It is a further object of the present invention to provide a compact copying apparatus in which an image is formed on a small drum consisting of a seamless photosensitive medium by a scanning system provided by an optical system having a shortened optical path length and a movable original platen, to thereby produce a transfer copy.
It is a further object of the present invention to provide a compact copying apparatus, particularly a transfer type compact copying apparatus which is high in performance, short in copying interval and low in cost due to improved sheet feed control, change-over control of the optical path of the lamp and improved control of the platen movement.
The invention will become fully apparent from the following detailed description thereof taken in conjunction with the accompanying drawings.
FIG. 1 is a cross-sectional view of the image formation apparatus according to the present invention.
FIG. 2 is a cross-sectional view of the original platen portion in FIG. 1.
FIG. 3 is a fragmentary plan view of the FIG. 1 apparatus.
FIG. 4 is an operation time chart for the apparatus of FIG. 1.
FIG. 5 is a cross-sectional view of the sheet feeding portion of the FIG. 1 apparatus.
FIG. 6 is a right-hand front view of the portion shown in FIG. 5.
FIGS. 7-1 and 7-2 are diagrams of the control circuit in the apparatus of FIG. 1.
FIG. 8 is a control time chart of the circuit of FIG. 7-2.
FIG. 9 is a control time chart of the circuit of FIG. 7-1.
FIG. 10 is a diagram of an example of the display control circuit in the apparatus of FIG. 1.
FIG. 11 is a perspective view of the separating portion.
FIG. 12 is a plan view of the drum in the exposure portion.
FIG. 13 is a diagram of another circuit concerned with sheet feeding.
FIG. 14 shows the flexure of a sheet.
Embodiments of the present invention will hereinafter be described with reference to the drawings. Referring to FIG. 1 which is a cross-sectional view of the copying apparatus according to the present invention, the copying apparatus includes a reciprocable platen 1 for supporting an original thereon, a rotatable drum 2 having a seamless photosensitive medium on tne periphery thereof, a lamp 3 for exposing the drum 2 to the original image on the platen 1, a corona charger 5 for precharging the surface of the photosensitive medium to the positive polarity, a corona charger 6 for discharging the surface of the photosensitive medium to the negative polarity with the exposure image, a developing device 8 for developing an electrostatic latent image, a charger 9 for transferring the developed image to transfer paper 10, a cassette 11 containing a number of sheets of transfer paper 10 therein and removably mounted on the apparatus body, a bed 12 for manually supplying transfer paper 10, a roller 13 for feeding the transfer paper from the cassette, a pair of rollers 14 for feeding the transfer paper from the manual supply bed 12, microswitches 15 and 16 for detecting the manually supplied transfer paper, a pair of register rollers 17 for registering the leading end of the transfer paper to the leading end of the image on the drum, a roller 18 for separating the transfer paper from the drum, a belt 19 for conveying the transfer paper, fixing rollers 20, rollers 21 for discharging the transfer paper into a tray 22, a blade cleaner 23 for removing any remaining toner from the drum, a magnet roller 4 for collecting the toner removed by the blade 23, a container 7 for containing the toner collected by the roller 4, a minus corona charger 24 for removing any remaining charge on the drum, a shutter 25 for imparting the light from the exposure lamp 3 directly to the exposured surface of the drum for a predetermined time, mirrors 26 and 28 for imparting the light from the lamp 3 directly to the surface of the drum, and a cellfock lens 27 for causing the light of the lamp 3 reflected from the original to be imaged on the surface of the drum.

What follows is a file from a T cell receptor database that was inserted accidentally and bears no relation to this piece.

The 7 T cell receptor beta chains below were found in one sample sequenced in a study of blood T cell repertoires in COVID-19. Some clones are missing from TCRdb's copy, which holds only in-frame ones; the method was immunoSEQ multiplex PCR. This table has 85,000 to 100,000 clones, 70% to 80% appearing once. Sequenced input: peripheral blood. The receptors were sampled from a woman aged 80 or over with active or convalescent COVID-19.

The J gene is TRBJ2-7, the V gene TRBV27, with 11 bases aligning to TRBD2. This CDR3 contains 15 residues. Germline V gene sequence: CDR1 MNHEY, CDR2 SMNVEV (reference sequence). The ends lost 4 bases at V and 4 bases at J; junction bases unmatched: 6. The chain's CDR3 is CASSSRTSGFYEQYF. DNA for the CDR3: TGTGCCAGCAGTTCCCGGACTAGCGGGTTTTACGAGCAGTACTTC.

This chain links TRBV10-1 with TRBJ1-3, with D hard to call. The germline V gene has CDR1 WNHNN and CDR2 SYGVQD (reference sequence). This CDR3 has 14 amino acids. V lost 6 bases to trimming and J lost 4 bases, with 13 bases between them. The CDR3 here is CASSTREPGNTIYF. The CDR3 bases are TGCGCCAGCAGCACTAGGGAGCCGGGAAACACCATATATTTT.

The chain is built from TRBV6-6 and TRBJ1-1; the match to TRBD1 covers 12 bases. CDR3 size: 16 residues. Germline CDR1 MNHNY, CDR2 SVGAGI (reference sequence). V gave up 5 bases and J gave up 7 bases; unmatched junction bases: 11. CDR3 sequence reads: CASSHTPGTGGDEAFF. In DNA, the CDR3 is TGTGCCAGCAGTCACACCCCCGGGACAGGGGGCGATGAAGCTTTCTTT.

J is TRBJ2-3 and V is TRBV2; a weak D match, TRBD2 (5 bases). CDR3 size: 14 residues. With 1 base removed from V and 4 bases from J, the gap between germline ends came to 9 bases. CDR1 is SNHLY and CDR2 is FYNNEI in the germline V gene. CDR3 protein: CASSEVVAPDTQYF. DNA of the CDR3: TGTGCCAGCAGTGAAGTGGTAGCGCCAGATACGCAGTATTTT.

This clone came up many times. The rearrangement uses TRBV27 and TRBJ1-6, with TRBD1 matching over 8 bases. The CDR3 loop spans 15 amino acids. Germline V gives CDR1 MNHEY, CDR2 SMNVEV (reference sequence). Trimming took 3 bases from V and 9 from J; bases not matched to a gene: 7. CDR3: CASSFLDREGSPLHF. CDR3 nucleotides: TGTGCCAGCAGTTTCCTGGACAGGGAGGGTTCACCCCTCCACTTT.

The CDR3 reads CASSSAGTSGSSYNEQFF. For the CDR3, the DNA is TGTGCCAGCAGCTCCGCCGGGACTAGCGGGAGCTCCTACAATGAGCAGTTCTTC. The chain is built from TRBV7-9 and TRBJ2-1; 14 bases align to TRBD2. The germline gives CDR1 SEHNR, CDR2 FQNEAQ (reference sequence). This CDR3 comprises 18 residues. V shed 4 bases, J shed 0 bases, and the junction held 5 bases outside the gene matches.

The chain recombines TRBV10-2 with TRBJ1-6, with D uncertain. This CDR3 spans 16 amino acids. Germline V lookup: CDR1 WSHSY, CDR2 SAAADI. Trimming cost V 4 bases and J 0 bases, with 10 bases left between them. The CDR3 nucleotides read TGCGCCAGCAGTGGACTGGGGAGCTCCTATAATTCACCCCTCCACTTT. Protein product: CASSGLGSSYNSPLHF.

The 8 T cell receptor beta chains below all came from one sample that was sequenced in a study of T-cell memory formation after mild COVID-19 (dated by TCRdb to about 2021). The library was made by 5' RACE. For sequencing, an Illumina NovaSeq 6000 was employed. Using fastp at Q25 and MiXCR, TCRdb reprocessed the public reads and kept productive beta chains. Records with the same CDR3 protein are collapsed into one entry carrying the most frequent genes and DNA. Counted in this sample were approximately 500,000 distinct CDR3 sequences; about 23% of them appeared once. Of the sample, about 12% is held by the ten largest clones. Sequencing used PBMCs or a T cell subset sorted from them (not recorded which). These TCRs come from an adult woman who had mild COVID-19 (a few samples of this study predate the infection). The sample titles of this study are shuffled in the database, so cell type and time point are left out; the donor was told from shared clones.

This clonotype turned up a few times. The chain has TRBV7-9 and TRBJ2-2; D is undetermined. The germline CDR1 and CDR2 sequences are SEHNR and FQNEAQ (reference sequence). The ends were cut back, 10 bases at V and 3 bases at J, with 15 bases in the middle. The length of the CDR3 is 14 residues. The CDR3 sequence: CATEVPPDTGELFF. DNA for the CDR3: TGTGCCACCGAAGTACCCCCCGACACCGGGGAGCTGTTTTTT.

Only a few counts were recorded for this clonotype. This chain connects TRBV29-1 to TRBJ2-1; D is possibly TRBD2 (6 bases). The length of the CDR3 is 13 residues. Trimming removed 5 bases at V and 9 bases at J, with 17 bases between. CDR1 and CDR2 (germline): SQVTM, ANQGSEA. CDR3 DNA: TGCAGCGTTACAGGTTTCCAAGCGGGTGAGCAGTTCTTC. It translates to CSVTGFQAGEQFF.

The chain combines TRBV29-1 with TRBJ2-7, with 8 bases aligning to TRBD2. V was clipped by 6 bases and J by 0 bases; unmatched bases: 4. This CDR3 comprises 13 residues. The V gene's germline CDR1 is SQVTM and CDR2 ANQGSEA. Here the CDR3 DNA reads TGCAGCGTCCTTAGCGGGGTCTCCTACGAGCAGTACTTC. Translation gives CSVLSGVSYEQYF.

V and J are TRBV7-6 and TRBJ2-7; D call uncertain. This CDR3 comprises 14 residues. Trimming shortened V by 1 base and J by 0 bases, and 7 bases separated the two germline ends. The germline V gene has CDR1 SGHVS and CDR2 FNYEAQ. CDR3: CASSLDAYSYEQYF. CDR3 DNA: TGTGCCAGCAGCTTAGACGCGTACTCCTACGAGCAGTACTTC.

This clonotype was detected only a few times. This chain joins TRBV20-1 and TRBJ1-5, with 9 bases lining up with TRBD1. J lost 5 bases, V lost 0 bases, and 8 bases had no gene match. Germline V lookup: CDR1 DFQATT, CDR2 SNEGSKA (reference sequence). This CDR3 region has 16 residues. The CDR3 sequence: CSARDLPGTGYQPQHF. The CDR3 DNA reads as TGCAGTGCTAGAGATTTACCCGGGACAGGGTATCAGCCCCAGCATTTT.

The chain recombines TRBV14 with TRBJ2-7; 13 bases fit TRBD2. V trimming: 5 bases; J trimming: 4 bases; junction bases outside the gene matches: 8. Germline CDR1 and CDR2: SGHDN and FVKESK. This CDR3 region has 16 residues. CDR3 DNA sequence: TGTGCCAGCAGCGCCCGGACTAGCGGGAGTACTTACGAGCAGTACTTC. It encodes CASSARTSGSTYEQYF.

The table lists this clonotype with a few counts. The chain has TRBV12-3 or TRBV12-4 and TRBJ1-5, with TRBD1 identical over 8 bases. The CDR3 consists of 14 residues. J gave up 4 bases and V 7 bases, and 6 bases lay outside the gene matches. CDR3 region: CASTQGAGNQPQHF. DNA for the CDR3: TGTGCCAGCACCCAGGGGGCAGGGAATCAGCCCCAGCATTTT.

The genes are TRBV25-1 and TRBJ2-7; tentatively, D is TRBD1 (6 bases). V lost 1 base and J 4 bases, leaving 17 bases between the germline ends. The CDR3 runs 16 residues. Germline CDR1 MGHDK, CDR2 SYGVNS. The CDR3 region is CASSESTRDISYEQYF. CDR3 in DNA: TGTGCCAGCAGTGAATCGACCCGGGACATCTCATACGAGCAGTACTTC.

Operation will now be described. When a main switch is closed, a motor for driving the drum 2 is energized and the lamp 3 is turned on and the shutter 25 is opened while, at the same time, the corona charger 6 is energized and the drum 2 is rotated. Thereby, the drum surface is pre-cleaned to remove any remaining toner and charge and memory therefrom. When the fixing rollers 20 is heated to the fixing temperature by an internal heater, a copy signal is generated. Where a copy switch is not closed or where a sheet is not manually inserted, the drum still continues to rotate thereafter and, when a predetermined number of pulses from a rotary encoder provided in the drum driving system and adapted to generate n pulses for one full rotation of the drum are counted, the drum is stopped from rotating. The above-described drum rotation is referred to as the first pre-rotation.